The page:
They might tell you how fun is to dance after taking ecstasy. However, when people became aware how they were behaving and what were they talking under the influence of ecstasy, they may feel a deep guilt and shame with which they might not be able to cope. At this point, they may start to use other, stronger drugs.

What Can Ecstasy Do to You?

Ecstasy can make you euphoric and disinhibited. You may feel close with others, you want to touch and hug them and share intimate secrets with them.

The day after the ecstasy party, you may recall what you were talking about with others. It happens that people, when on ecstasy, disclose much more secrets to complete strangers (or school mates...) they would normally do.

Psychological Side Effects of Ecstasy

  • Anxiety, restlessness
  • Panic attacks
  • Paranoia
  • Confusion
  • Psychosis


Nausea | Source


Headache | Source


Lock-jaw or trismus
Lock-jaw or trismus | Source

Physical Side Effects of Ecstasy

Ecstasy may cause:

  • Decreased appetite
  • Nausea
  • Dry mouth
  • Headache
  • Chills
  • Jaw clenching (trismus) and teeth grinding (bruxism), which can look like awkward grimacing to the observers.
  • Dilated pupils, blurred vision
  • Increased body temperature (hyperthermia), hot flashes
  • Dehydration
  • Fast pulse, pounding heart
  • Water retention, possibly resulting in water intoxication after excessive drinking (read more)
  • Difficulty sleeping (insomnia)
  • Difficulty passing urine, the so called e-wee
  • Muscle pains or even muscle disintegration (rhabdomyolysis) with blood in the urine
  • Increased blood clotting (disseminated intravascular coagulation).
  • Increased blood pressure
  • Acute kidney failure
  • Liver failure
  • Coma
  • Numbness in the fingertips, possibly caused by dehydration and hyperventilation due to excessive activity

Heat injury

Heat stroke symptoms
Heat stroke symptoms | Source

Brain edema

Brain swelling  or cerebral edema (a CT scan image)
Brain swelling or cerebral edema (a CT scan image) | Source

Life-Threatening Ecstasy Side Effects

  • Vigorous dancing can cause hyperthermia and excessive sweating, which may lead to heat stroke.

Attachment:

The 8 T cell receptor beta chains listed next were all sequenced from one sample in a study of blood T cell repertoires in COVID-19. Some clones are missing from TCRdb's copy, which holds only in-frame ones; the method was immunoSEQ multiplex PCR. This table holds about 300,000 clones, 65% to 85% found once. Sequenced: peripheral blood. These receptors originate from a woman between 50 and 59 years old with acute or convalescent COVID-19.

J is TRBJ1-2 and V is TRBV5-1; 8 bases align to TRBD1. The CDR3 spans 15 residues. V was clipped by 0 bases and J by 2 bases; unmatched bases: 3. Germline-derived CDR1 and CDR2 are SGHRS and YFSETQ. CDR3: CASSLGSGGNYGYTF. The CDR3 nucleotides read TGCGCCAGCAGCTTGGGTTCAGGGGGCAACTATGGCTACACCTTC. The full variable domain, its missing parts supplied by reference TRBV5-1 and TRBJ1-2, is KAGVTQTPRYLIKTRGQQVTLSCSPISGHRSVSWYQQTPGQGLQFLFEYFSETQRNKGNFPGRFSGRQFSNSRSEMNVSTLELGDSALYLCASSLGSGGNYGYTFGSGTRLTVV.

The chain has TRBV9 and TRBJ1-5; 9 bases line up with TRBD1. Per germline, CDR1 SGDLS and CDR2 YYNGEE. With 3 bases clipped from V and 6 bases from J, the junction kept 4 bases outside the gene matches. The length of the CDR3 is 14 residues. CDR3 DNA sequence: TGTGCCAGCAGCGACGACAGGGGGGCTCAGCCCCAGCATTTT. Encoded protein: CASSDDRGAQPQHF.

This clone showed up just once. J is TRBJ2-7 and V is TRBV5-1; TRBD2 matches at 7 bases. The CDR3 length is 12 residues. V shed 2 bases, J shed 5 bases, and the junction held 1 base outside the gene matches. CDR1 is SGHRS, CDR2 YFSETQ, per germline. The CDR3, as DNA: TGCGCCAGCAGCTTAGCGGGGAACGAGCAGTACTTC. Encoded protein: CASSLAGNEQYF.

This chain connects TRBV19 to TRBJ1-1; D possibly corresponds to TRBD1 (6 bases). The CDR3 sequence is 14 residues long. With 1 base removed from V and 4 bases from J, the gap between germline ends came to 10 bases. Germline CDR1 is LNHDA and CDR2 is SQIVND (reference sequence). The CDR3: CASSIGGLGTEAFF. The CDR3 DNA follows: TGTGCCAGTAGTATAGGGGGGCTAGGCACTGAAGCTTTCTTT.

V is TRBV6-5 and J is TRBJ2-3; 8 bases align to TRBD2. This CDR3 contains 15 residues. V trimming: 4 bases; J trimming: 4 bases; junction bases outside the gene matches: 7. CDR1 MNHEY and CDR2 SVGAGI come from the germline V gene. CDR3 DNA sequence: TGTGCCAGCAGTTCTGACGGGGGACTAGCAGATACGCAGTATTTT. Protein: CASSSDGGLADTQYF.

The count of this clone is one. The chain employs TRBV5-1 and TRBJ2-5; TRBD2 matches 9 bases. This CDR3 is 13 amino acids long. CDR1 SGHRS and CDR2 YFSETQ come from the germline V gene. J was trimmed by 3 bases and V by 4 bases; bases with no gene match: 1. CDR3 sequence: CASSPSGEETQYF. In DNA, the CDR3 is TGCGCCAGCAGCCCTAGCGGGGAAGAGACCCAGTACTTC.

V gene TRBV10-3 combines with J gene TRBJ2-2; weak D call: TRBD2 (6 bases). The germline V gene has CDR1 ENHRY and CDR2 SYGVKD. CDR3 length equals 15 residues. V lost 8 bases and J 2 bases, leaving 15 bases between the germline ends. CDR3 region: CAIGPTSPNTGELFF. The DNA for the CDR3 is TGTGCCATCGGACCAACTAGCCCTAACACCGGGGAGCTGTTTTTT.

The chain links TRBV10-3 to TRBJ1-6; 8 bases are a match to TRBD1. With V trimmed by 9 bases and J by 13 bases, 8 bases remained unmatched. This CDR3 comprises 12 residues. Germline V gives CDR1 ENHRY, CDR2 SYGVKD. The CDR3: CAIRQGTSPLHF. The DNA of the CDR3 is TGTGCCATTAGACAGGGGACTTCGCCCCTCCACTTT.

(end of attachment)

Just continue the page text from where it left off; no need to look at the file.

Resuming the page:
• Anaphylactic reaction (severe allergic reaction) to MDMA or other substances in the pill is possible. Symptoms include difficulty breathing, swelling of the face and itchy hives.
  • Water intoxication. Increased sense of thirst and decreased sense of hunger can make an ecstasy user to drink massive amounts of water and eat no food (and therefore consume no sodium), which may result in hyponatremia and life-threatening brain swelling (cerebral edema).
  • Ecstasy increases the risk of blood clotting due to a process called disseminated intravascular coagulation (DIC).

Ecstasy can be especially dangerous for individuals with heart disease, seizures or asthma. Deaths due to ecstasy use are rare. One of the most common substances found in ecstasy pills and related to death is paramethoxyamphetamine (PMA).

Warning: After taking ecstasy and dancing, a user should drink water to prevent dehydration, but not more than half a liter per hour to avoid water poisoning. When someone wants to drink more, he or she should also eat some salty foods to get enough sodium to avoid a drop of blood sodium levels (hyponatremia).

Ecstasy Withdrawal Symptoms

Withdrawal symptoms typically last for a weak but sometimes for several months, even after a single ecstasy pill, and may include:

  • Depression
  • Fatigue
  • Loss of appetite
  • Inability to concentrate.

Is ecstasy addictive?

Ecstasy can cause psychological addiction. Regular users quickly develop tolerance to ecstasy, so they tend to take larger doses with time or start to use stronger drugs.

Pure MDMA is probably not physically addictive, but the added substances, such as methamphetamine, can be.


D. Sharon Pruitt, Flickr (CC license)
D. Sharon Pruitt, Flickr (CC license) | Source

Ecstasy Abuse Complications

Long-term ecstasy consumers may develop sleep apnea, that is frequent breathing pauses during sleep, which can result in daytime sleepiness.

Brain damage and memory loss are two other possible effects of ecstasy abuse, which might not be related to the dose or period of taking the drug.

Your Brain on MDMA

Which ecstasy side effects have you experienced or noticed in others?

See results


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    • profile image

      Duh! 7 years ago

      I didn't feel anything actually!